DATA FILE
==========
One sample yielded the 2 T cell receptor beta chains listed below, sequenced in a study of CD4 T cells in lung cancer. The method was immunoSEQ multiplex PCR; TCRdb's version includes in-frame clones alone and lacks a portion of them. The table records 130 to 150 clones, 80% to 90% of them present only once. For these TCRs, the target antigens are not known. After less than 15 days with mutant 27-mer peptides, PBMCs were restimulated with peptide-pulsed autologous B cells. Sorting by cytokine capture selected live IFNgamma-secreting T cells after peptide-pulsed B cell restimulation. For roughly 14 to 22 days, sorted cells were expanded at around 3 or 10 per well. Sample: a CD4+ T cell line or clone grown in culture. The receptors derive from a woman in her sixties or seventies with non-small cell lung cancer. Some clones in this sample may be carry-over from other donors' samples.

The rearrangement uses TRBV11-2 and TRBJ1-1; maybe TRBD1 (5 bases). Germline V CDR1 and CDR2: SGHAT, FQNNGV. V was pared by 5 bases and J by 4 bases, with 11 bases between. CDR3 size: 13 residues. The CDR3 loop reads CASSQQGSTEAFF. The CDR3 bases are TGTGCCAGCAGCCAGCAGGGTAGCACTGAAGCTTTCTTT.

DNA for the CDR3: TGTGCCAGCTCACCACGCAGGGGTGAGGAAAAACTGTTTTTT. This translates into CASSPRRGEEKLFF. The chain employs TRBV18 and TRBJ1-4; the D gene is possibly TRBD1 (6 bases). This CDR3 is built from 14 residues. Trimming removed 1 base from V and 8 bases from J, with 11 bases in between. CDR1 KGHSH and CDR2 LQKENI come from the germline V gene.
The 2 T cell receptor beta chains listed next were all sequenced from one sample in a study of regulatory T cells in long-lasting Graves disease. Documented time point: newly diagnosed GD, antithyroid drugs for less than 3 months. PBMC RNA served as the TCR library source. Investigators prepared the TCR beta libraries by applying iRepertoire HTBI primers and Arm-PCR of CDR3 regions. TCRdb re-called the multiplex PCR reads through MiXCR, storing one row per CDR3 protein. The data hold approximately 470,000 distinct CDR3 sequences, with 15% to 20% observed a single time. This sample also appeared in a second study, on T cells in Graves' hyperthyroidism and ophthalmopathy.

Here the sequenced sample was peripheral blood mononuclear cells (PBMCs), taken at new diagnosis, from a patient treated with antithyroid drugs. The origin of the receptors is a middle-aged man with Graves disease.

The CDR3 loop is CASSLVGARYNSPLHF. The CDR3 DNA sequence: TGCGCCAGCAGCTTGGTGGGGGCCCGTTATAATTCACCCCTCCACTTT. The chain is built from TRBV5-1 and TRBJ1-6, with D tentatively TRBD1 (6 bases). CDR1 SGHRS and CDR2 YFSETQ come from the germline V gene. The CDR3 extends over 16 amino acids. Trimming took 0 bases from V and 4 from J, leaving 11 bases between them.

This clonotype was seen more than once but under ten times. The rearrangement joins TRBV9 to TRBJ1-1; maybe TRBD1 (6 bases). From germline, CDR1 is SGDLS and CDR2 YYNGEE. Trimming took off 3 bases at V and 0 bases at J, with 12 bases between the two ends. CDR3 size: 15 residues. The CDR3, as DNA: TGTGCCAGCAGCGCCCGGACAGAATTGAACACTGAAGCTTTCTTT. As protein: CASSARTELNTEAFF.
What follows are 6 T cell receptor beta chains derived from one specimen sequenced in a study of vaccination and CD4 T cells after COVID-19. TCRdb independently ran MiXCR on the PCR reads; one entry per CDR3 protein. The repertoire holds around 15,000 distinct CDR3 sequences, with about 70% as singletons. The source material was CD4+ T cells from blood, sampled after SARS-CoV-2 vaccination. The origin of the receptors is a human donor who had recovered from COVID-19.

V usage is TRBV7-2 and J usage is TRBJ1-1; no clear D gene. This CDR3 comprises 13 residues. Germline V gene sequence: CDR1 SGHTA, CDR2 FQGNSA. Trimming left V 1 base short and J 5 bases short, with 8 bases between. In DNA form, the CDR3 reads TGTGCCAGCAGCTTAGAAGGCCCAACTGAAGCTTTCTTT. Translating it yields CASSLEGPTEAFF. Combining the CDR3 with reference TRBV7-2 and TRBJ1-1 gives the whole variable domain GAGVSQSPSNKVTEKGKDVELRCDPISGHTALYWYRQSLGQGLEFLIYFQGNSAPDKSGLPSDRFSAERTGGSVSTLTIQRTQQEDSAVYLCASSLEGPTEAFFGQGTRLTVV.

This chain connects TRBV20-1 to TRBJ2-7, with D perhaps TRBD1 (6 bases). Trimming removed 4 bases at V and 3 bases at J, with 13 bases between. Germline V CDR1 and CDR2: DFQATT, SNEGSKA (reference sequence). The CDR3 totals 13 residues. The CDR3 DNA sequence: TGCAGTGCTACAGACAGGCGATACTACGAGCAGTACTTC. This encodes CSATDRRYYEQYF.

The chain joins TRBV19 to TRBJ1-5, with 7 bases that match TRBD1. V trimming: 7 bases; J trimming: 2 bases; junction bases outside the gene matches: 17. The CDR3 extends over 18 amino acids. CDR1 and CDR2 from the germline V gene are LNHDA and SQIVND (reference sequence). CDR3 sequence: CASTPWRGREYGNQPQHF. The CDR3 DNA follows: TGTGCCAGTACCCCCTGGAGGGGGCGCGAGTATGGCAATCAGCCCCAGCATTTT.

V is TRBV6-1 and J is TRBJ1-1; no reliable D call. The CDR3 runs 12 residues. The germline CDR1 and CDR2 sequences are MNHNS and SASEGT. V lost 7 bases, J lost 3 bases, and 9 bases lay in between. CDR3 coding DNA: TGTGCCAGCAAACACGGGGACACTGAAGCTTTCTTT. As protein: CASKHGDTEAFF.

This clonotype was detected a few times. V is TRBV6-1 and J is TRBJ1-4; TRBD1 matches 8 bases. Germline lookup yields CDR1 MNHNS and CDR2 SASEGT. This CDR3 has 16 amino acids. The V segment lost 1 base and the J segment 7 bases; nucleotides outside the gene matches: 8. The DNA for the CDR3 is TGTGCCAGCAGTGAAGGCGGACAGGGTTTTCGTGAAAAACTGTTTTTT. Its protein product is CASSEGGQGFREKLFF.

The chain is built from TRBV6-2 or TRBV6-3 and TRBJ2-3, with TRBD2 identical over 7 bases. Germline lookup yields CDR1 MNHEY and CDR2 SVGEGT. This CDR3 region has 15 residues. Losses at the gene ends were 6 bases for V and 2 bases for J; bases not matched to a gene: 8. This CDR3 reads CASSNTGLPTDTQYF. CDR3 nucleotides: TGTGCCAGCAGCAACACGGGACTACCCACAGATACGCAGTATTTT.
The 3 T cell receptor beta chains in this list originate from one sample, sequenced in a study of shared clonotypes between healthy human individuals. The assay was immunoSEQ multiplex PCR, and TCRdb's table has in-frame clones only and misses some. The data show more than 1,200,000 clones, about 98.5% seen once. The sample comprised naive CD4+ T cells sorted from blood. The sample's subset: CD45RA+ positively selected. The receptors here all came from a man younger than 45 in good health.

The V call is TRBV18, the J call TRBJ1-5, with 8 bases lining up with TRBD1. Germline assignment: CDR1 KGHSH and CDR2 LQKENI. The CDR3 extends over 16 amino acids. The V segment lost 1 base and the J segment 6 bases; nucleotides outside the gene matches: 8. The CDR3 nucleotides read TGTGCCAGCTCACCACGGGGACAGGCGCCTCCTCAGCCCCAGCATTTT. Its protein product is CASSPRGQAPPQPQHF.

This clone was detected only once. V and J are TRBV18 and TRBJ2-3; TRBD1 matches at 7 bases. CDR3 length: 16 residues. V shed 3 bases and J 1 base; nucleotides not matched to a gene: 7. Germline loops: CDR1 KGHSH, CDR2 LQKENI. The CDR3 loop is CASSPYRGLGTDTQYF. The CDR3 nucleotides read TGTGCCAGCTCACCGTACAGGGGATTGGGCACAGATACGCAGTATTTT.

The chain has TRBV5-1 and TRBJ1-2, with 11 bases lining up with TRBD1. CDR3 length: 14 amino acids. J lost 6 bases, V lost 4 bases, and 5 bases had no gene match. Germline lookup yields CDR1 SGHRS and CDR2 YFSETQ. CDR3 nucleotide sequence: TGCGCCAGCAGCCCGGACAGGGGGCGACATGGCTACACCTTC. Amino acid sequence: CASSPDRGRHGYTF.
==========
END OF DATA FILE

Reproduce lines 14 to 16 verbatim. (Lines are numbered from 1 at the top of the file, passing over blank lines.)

The chain is built from TRBV6-2 or TRBV6-3 and TRBJ2-3, with TRBD2 identical over 7 bases. Germline lookup yields CDR1 MNHEY and CDR2 SVGEGT. This CDR3 region has 15 residues. Losses at the gene ends were 6 bases for V and 2 bases for J; bases not matched to a gene: 8. This CDR3 reads CASSNTGLPTDTQYF. CDR3 nucleotides: TGTGCCAGCAGCAACACGGGACTACCCACAGATACGCAGTATTTT.
The 3 T cell receptor beta chains in this list originate from one sample, sequenced in a study of shared clonotypes between healthy human individuals. The assay was immunoSEQ multiplex PCR, and TCRdb's table has in-frame clones only and misses some. The data show more than 1,200,000 clones, about 98.5% seen once. The sample comprised naive CD4+ T cells sorted from blood. The sample's subset: CD45RA+ positively selected. The receptors here all came from a man younger than 45 in good health.

The V call is TRBV18, the J call TRBJ1-5, with 8 bases lining up with TRBD1. Germline assignment: CDR1 KGHSH and CDR2 LQKENI. The CDR3 extends over 16 amino acids. The V segment lost 1 base and the J segment 6 bases; nucleotides outside the gene matches: 8. The CDR3 nucleotides read TGTGCCAGCTCACCACGGGGACAGGCGCCTCCTCAGCCCCAGCATTTT. Its protein product is CASSPRGQAPPQPQHF.